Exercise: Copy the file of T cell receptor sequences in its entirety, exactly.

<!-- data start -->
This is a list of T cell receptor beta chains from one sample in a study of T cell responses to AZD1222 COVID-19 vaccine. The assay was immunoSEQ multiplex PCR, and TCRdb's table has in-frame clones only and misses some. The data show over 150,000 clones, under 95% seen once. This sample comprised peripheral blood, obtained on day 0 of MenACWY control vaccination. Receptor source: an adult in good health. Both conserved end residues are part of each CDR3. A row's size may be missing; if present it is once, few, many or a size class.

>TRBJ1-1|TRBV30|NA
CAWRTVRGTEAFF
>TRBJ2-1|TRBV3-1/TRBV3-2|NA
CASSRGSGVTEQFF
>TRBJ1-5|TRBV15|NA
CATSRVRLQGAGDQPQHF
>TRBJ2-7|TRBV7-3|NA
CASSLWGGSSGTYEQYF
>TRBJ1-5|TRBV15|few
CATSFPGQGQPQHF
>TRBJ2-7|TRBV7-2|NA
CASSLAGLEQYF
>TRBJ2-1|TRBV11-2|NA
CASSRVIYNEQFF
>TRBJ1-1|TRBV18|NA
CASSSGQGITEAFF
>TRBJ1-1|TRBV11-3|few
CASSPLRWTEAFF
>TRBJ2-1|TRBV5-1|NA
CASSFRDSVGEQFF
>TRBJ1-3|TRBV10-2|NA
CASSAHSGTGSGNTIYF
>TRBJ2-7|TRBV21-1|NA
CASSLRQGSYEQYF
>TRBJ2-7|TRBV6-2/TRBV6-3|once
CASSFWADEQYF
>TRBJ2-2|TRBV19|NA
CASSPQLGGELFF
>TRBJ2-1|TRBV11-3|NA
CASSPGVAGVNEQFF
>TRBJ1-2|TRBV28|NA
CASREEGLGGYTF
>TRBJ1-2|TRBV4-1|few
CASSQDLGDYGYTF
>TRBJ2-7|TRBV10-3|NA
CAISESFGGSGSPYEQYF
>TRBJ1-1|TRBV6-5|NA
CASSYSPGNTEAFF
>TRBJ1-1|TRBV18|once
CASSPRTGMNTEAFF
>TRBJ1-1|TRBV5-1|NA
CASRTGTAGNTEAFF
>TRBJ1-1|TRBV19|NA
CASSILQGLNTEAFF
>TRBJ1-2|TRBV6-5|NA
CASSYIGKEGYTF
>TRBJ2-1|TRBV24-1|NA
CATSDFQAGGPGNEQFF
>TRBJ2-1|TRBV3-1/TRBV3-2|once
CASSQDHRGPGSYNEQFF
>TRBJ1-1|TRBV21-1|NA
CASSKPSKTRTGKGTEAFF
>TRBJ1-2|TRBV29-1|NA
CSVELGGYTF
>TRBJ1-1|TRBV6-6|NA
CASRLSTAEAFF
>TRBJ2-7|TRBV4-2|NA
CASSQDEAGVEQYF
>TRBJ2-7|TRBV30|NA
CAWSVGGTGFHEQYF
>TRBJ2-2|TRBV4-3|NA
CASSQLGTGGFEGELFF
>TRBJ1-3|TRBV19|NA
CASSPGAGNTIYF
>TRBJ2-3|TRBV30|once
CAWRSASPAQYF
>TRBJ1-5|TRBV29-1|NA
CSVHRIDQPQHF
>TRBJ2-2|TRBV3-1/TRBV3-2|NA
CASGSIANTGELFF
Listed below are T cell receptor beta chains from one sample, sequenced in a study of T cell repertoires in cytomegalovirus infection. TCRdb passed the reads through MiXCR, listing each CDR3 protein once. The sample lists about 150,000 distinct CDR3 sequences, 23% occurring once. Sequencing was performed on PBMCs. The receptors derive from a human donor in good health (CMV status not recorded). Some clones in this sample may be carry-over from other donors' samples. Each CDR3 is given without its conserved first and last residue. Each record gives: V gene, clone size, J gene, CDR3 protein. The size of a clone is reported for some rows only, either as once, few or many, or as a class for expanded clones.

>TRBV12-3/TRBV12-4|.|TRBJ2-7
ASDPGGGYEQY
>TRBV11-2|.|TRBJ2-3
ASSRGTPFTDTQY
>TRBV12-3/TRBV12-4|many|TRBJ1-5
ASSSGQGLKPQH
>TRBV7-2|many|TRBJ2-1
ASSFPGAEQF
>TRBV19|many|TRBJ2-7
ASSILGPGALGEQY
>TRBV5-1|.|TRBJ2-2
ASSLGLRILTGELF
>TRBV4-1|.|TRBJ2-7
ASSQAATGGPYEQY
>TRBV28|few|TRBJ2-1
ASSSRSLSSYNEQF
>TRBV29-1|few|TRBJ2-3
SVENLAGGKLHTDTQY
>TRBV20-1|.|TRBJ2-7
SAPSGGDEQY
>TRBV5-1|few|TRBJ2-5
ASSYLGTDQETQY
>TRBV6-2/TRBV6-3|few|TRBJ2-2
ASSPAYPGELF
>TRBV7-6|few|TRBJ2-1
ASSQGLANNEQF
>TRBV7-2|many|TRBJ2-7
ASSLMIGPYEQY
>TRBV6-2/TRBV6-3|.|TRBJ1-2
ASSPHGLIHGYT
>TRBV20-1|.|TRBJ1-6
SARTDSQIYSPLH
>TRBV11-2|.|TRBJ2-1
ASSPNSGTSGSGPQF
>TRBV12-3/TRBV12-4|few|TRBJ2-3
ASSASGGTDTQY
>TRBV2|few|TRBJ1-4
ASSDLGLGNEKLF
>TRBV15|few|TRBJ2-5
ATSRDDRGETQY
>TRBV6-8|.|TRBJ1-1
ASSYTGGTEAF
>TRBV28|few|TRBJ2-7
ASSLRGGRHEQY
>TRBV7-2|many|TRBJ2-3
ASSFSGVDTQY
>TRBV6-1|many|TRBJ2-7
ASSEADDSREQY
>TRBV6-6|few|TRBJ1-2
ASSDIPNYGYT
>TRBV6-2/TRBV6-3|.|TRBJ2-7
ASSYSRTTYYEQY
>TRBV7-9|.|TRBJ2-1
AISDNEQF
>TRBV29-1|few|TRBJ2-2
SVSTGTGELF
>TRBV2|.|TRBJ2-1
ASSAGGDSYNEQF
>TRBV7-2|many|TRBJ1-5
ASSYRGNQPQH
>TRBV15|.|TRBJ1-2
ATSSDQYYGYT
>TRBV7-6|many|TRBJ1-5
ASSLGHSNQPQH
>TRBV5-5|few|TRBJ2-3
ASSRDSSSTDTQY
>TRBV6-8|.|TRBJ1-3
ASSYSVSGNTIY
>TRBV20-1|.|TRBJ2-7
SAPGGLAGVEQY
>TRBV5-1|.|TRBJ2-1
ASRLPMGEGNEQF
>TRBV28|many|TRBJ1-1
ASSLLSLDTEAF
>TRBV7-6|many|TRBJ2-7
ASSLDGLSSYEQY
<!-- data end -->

This is a list of T cell receptor beta chains from one sample in a study of T cell responses to AZD1222 COVID-19 vaccine. The assay was immunoSEQ multiplex PCR, and TCRdb's table has in-frame clones only and misses some. The data show over 150,000 clones, under 95% seen once. This sample comprised peripheral blood, obtained on day 0 of MenACWY control vaccination. Receptor source: an adult in good health. Both conserved end residues are part of each CDR3. A row's size may be missing; if present it is once, few, many or a size class.

>TRBJ1-1|TRBV30|NA
CAWRTVRGTEAFF
>TRBJ2-1|TRBV3-1/TRBV3-2|NA
CASSRGSGVTEQFF
>TRBJ1-5|TRBV15|NA
CATSRVRLQGAGDQPQHF
>TRBJ2-7|TRBV7-3|NA
CASSLWGGSSGTYEQYF
>TRBJ1-5|TRBV15|few
CATSFPGQGQPQHF
>TRBJ2-7|TRBV7-2|NA
CASSLAGLEQYF
>TRBJ2-1|TRBV11-2|NA
CASSRVIYNEQFF
>TRBJ1-1|TRBV18|NA
CASSSGQGITEAFF
>TRBJ1-1|TRBV11-3|few
CASSPLRWTEAFF
>TRBJ2-1|TRBV5-1|NA
CASSFRDSVGEQFF
>TRBJ1-3|TRBV10-2|NA
CASSAHSGTGSGNTIYF
>TRBJ2-7|TRBV21-1|NA
CASSLRQGSYEQYF
>TRBJ2-7|TRBV6-2/TRBV6-3|once
CASSFWADEQYF
>TRBJ2-2|TRBV19|NA
CASSPQLGGELFF
>TRBJ2-1|TRBV11-3|NA
CASSPGVAGVNEQFF
>TRBJ1-2|TRBV28|NA
CASREEGLGGYTF
>TRBJ1-2|TRBV4-1|few
CASSQDLGDYGYTF
>TRBJ2-7|TRBV10-3|NA
CAISESFGGSGSPYEQYF
>TRBJ1-1|TRBV6-5|NA
CASSYSPGNTEAFF
>TRBJ1-1|TRBV18|once
CASSPRTGMNTEAFF
>TRBJ1-1|TRBV5-1|NA
CASRTGTAGNTEAFF
>TRBJ1-1|TRBV19|NA
CASSILQGLNTEAFF
>TRBJ1-2|TRBV6-5|NA
CASSYIGKEGYTF
>TRBJ2-1|TRBV24-1|NA
CATSDFQAGGPGNEQFF
>TRBJ2-1|TRBV3-1/TRBV3-2|once
CASSQDHRGPGSYNEQFF
>TRBJ1-1|TRBV21-1|NA
CASSKPSKTRTGKGTEAFF
>TRBJ1-2|TRBV29-1|NA
CSVELGGYTF
>TRBJ1-1|TRBV6-6|NA
CASRLSTAEAFF
>TRBJ2-7|TRBV4-2|NA
CASSQDEAGVEQYF
>TRBJ2-7|TRBV30|NA
CAWSVGGTGFHEQYF
>TRBJ2-2|TRBV4-3|NA
CASSQLGTGGFEGELFF
>TRBJ1-3|TRBV19|NA
CASSPGAGNTIYF
>TRBJ2-3|TRBV30|once
CAWRSASPAQYF
>TRBJ1-5|TRBV29-1|NA
CSVHRIDQPQHF
>TRBJ2-2|TRBV3-1/TRBV3-2|NA
CASGSIANTGELFF
Listed below are T cell receptor beta chains from one sample, sequenced in a study of T cell repertoires in cytomegalovirus infection. TCRdb passed the reads through MiXCR, listing each CDR3 protein once. The sample lists about 150,000 distinct CDR3 sequences, 23% occurring once. Sequencing was performed on PBMCs. The receptors derive from a human donor in good health (CMV status not recorded). Some clones in this sample may be carry-over from other donors' samples. Each CDR3 is given without its conserved first and last residue. Each record gives: V gene, clone size, J gene, CDR3 protein. The size of a clone is reported for some rows only, either as once, few or many, or as a class for expanded clones.

>TRBV12-3/TRBV12-4|.|TRBJ2-7
ASDPGGGYEQY
>TRBV11-2|.|TRBJ2-3
ASSRGTPFTDTQY
>TRBV12-3/TRBV12-4|many|TRBJ1-5
ASSSGQGLKPQH
>TRBV7-2|many|TRBJ2-1
ASSFPGAEQF
>TRBV19|many|TRBJ2-7
ASSILGPGALGEQY
>TRBV5-1|.|TRBJ2-2
ASSLGLRILTGELF
>TRBV4-1|.|TRBJ2-7
ASSQAATGGPYEQY
>TRBV28|few|TRBJ2-1
ASSSRSLSSYNEQF
>TRBV29-1|few|TRBJ2-3
SVENLAGGKLHTDTQY
>TRBV20-1|.|TRBJ2-7
SAPSGGDEQY
>TRBV5-1|few|TRBJ2-5
ASSYLGTDQETQY
>TRBV6-2/TRBV6-3|few|TRBJ2-2
ASSPAYPGELF
>TRBV7-6|few|TRBJ2-1
ASSQGLANNEQF
>TRBV7-2|many|TRBJ2-7
ASSLMIGPYEQY
>TRBV6-2/TRBV6-3|.|TRBJ1-2
ASSPHGLIHGYT
>TRBV20-1|.|TRBJ1-6
SARTDSQIYSPLH
>TRBV11-2|.|TRBJ2-1
ASSPNSGTSGSGPQF
>TRBV12-3/TRBV12-4|few|TRBJ2-3
ASSASGGTDTQY
>TRBV2|few|TRBJ1-4
ASSDLGLGNEKLF
>TRBV15|few|TRBJ2-5
ATSRDDRGETQY
>TRBV6-8|.|TRBJ1-1
ASSYTGGTEAF
>TRBV28|few|TRBJ2-7
ASSLRGGRHEQY
>TRBV7-2|many|TRBJ2-3
ASSFSGVDTQY
>TRBV6-1|many|TRBJ2-7
ASSEADDSREQY
>TRBV6-6|few|TRBJ1-2
ASSDIPNYGYT
>TRBV6-2/TRBV6-3|.|TRBJ2-7
ASSYSRTTYYEQY
>TRBV7-9|.|TRBJ2-1
AISDNEQF
>TRBV29-1|few|TRBJ2-2
SVSTGTGELF
>TRBV2|.|TRBJ2-1
ASSAGGDSYNEQF
>TRBV7-2|many|TRBJ1-5
ASSYRGNQPQH
>TRBV15|.|TRBJ1-2
ATSSDQYYGYT
>TRBV7-6|many|TRBJ1-5
ASSLGHSNQPQH
>TRBV5-5|few|TRBJ2-3
ASSRDSSSTDTQY
>TRBV6-8|.|TRBJ1-3
ASSYSVSGNTIY
>TRBV20-1|.|TRBJ2-7
SAPGGLAGVEQY
>TRBV5-1|.|TRBJ2-1
ASRLPMGEGNEQF
>TRBV28|many|TRBJ1-1
ASSLLSLDTEAF
>TRBV7-6|many|TRBJ2-7
ASSLDGLSSYEQY